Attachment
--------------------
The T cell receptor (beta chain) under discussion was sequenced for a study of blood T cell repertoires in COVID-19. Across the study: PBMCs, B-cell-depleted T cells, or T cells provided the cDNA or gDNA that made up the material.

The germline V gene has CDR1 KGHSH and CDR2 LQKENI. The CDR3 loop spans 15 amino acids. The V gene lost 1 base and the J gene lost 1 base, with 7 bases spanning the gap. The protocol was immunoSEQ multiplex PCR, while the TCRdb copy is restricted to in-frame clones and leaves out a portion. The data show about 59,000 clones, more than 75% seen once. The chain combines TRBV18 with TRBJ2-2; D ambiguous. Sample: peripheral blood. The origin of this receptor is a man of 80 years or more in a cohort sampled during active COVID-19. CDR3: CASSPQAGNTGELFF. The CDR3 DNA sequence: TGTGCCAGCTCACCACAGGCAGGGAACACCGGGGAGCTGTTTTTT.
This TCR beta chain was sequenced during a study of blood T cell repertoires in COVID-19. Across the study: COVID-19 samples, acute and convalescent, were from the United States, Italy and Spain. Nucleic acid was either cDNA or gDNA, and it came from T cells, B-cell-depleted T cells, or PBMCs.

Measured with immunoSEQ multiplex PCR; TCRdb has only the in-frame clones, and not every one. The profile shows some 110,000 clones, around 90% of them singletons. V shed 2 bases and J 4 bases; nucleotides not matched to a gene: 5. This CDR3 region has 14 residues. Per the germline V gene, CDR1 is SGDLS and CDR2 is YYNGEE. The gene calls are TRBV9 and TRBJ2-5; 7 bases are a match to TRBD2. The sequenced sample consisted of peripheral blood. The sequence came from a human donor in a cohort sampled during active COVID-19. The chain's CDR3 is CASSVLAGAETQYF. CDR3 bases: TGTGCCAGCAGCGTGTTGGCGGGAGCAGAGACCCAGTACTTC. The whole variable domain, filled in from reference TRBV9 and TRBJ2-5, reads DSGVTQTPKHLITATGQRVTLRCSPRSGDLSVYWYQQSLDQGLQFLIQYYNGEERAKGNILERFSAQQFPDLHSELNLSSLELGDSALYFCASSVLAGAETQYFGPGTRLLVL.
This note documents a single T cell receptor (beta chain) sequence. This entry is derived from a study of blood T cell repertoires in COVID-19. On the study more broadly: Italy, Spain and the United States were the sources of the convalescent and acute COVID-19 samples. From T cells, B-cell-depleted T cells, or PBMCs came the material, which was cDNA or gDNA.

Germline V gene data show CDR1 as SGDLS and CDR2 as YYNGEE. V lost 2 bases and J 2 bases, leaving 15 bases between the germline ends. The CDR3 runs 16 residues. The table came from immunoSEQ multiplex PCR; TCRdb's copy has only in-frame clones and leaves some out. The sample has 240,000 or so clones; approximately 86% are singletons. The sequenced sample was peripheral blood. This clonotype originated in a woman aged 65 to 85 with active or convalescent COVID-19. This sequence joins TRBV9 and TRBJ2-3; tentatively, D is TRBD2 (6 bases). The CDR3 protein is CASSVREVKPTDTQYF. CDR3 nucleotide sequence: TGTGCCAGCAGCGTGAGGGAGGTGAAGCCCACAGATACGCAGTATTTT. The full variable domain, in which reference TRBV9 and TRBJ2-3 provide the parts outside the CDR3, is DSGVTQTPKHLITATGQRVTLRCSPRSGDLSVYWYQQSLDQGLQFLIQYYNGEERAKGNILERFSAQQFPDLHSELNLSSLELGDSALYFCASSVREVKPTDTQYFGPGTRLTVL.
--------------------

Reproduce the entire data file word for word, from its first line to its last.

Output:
The T cell receptor (beta chain) under discussion was sequenced for a study of blood T cell repertoires in COVID-19. Across the study: PBMCs, B-cell-depleted T cells, or T cells provided the cDNA or gDNA that made up the material.

The germline V gene has CDR1 KGHSH and CDR2 LQKENI. The CDR3 loop spans 15 amino acids. The V gene lost 1 base and the J gene lost 1 base, with 7 bases spanning the gap. The protocol was immunoSEQ multiplex PCR, while the TCRdb copy is restricted to in-frame clones and leaves out a portion. The data show about 59,000 clones, more than 75% seen once. The chain combines TRBV18 with TRBJ2-2; D ambiguous. Sample: peripheral blood. The origin of this receptor is a man of 80 years or more in a cohort sampled during active COVID-19. CDR3: CASSPQAGNTGELFF. The CDR3 DNA sequence: TGTGCCAGCTCACCACAGGCAGGGAACACCGGGGAGCTGTTTTTT.
This TCR beta chain was sequenced during a study of blood T cell repertoires in COVID-19. Across the study: COVID-19 samples, acute and convalescent, were from the United States, Italy and Spain. Nucleic acid was either cDNA or gDNA, and it came from T cells, B-cell-depleted T cells, or PBMCs.

Measured with immunoSEQ multiplex PCR; TCRdb has only the in-frame clones, and not every one. The profile shows some 110,000 clones, around 90% of them singletons. V shed 2 bases and J 4 bases; nucleotides not matched to a gene: 5. This CDR3 region has 14 residues. Per the germline V gene, CDR1 is SGDLS and CDR2 is YYNGEE. The gene calls are TRBV9 and TRBJ2-5; 7 bases are a match to TRBD2. The sequenced sample consisted of peripheral blood. The sequence came from a human donor in a cohort sampled during active COVID-19. The chain's CDR3 is CASSVLAGAETQYF. CDR3 bases: TGTGCCAGCAGCGTGTTGGCGGGAGCAGAGACCCAGTACTTC. The whole variable domain, filled in from reference TRBV9 and TRBJ2-5, reads DSGVTQTPKHLITATGQRVTLRCSPRSGDLSVYWYQQSLDQGLQFLIQYYNGEERAKGNILERFSAQQFPDLHSELNLSSLELGDSALYFCASSVLAGAETQYFGPGTRLLVL.
This note documents a single T cell receptor (beta chain) sequence. This entry is derived from a study of blood T cell repertoires in COVID-19. On the study more broadly: Italy, Spain and the United States were the sources of the convalescent and acute COVID-19 samples. From T cells, B-cell-depleted T cells, or PBMCs came the material, which was cDNA or gDNA.

Germline V gene data show CDR1 as SGDLS and CDR2 as YYNGEE. V lost 2 bases and J 2 bases, leaving 15 bases between the germline ends. The CDR3 runs 16 residues. The table came from immunoSEQ multiplex PCR; TCRdb's copy has only in-frame clones and leaves some out. The sample has 240,000 or so clones; approximately 86% are singletons. The sequenced sample was peripheral blood. This clonotype originated in a woman aged 65 to 85 with active or convalescent COVID-19. This sequence joins TRBV9 and TRBJ2-3; tentatively, D is TRBD2 (6 bases). The CDR3 protein is CASSVREVKPTDTQYF. CDR3 nucleotide sequence: TGTGCCAGCAGCGTGAGGGAGGTGAAGCCCACAGATACGCAGTATTTT. The full variable domain, in which reference TRBV9 and TRBJ2-3 provide the parts outside the CDR3, is DSGVTQTPKHLITATGQRVTLRCSPRSGDLSVYWYQQSLDQGLQFLIQYYNGEERAKGNILERFSAQQFPDLHSELNLSSLELGDSALYFCASSVREVKPTDTQYFGPGTRLTVL.